While this approach to mouthpiece construction provides a broad, expansive tone, as well as a wide pitch base, it often does not create much comfort or endurance. The prevailing trumpeters' philosophy of today is to be able to "cover" the orchestra, and these players (we all have favorite orchestral players that we love to listen to) do it beautifully. There seem to be no barriers for them; they are equipped to play in the orchestra as well as solos, and depending upon their schedules and talents, some commercial work too. All of this would add validity to their choices of mouthpiece design.

The commercial player (when I was growing up the commercial player was also called a business player) is a musician with a very wide range of musical and technical needs. He or she may have a record or jingle date in the morning, a film date that afternoon, and a band concert or such in the evening; all in all, a commercial player has a very diversified schedule. Add to that the number of possible types of music this player is liable to run across in the course of a week, and you have a situation where the players' choice of equipment is critical for providing the player with access to his or her talents in a broader, if not even different way than the more specific demands of orchestral playing.

Typically, the commercial trumpeter will not be using a huge, bored-out mouthpiece as his or her normal daily equipment; rims tend to be slightly smaller diameters (more like a 2C-5C equivalent size) and possibly a bit wider than stock, cups tend to be a bit shallower, and backbores show a Warbuton 7 or 8). Depending upon what type of instrument and what the typical repertoire is for these players, bore sizes will be ordinarily from 27 to 23.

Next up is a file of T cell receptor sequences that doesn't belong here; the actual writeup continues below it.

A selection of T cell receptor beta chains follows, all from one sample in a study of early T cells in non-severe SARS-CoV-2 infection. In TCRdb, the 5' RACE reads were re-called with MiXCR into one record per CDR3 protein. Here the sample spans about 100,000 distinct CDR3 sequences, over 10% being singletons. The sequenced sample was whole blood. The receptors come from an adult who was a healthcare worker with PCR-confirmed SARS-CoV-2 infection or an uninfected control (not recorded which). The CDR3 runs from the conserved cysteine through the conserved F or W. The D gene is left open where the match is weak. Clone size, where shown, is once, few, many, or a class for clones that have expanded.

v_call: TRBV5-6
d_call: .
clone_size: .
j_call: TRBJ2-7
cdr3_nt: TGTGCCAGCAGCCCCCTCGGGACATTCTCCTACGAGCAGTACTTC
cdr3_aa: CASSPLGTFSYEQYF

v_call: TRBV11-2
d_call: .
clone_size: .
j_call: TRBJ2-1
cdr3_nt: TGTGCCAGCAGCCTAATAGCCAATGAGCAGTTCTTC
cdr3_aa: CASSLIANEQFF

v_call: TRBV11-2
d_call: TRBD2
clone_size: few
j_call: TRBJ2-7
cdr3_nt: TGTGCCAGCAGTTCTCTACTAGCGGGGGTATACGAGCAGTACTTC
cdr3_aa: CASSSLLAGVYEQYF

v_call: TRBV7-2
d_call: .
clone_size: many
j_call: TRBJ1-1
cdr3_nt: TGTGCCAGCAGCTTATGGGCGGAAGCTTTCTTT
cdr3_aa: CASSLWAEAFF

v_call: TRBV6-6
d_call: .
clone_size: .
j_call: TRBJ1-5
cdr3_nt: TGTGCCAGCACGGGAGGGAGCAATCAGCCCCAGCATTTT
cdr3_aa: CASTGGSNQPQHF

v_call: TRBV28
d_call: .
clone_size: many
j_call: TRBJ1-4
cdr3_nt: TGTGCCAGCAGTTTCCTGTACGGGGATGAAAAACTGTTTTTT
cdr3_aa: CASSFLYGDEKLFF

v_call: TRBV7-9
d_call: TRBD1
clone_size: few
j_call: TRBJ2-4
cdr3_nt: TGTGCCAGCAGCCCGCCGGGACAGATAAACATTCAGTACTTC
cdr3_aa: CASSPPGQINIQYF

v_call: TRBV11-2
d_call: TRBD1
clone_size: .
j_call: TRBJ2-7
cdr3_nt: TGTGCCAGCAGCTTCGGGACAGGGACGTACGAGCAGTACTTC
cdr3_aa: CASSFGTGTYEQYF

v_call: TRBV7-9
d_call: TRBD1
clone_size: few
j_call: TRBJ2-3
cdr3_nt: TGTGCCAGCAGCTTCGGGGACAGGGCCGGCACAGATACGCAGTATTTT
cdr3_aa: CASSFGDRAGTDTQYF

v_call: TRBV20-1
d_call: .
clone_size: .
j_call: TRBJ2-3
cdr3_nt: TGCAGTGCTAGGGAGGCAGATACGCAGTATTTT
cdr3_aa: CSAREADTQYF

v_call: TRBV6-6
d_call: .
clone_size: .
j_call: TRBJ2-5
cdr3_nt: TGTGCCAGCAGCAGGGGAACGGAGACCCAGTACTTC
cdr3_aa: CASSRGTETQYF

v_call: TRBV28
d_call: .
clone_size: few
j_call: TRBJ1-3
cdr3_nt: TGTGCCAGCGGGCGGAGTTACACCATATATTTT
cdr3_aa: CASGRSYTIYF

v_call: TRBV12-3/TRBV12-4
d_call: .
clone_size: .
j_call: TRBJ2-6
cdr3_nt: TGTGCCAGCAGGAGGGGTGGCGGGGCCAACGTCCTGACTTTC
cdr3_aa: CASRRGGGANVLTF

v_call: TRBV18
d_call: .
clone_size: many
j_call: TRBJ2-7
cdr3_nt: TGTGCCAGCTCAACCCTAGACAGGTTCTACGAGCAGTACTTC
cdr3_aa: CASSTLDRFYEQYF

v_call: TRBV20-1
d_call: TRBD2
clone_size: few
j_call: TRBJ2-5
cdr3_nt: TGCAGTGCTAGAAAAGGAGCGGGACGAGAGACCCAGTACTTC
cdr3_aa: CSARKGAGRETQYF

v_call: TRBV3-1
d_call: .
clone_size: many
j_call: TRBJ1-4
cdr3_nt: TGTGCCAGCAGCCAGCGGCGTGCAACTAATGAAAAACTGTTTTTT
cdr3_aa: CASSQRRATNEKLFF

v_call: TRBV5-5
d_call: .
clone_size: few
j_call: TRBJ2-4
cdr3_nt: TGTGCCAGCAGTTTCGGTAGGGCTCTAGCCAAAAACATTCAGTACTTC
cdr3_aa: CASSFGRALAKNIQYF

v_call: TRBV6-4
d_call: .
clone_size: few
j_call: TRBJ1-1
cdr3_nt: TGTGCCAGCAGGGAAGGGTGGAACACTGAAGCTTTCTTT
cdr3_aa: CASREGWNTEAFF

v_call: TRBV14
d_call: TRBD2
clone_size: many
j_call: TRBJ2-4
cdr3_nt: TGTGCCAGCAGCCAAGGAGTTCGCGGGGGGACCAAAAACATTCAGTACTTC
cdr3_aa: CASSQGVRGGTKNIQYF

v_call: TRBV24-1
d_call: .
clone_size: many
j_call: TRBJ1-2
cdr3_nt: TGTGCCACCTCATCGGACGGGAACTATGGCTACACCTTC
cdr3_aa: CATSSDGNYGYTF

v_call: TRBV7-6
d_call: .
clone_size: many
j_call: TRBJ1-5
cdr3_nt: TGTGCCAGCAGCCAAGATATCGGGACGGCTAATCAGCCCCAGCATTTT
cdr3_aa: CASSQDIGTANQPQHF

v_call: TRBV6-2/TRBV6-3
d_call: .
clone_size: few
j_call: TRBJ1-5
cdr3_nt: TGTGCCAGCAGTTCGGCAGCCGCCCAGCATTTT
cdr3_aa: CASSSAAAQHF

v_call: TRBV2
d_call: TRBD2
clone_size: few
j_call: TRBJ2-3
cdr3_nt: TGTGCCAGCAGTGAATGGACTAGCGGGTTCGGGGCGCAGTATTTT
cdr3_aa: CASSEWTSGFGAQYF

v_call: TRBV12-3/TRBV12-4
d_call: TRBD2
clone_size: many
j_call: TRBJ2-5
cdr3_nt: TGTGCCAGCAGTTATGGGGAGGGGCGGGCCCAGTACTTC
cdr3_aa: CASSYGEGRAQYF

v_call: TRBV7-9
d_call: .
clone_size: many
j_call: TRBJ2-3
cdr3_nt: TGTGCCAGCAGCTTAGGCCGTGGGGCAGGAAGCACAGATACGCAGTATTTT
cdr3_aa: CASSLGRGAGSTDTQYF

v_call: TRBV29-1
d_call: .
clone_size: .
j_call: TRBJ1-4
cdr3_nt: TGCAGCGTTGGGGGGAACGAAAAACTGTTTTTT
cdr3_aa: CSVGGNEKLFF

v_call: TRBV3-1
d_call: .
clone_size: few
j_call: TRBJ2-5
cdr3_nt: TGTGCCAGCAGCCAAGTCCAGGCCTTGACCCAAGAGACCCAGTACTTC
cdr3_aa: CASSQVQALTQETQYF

The purpose of all the preceding gab is to say that there is quite a bit of latitude for making choices of mouthpiece design; I have not gotten into rim shape, choice of silver or gold plating, choice of materials for the mouthpiece itself (brass, wood, acrylics, etc.). I personally believe that it is for the individual player to choose from the options available to him or her, given knowledge of basic human physiology and their specific physiology (mouth size, lip size, tooth shape, size, and position, skin type, etc.) and try to use logic: To start, it seems prudent not to select equipment that is too large or too small. Since brass chamber music playing seems (at least in late 1995) more like the commercial type of playing than the orchestral, my choice was to go toward the commercial style of mouthpiece.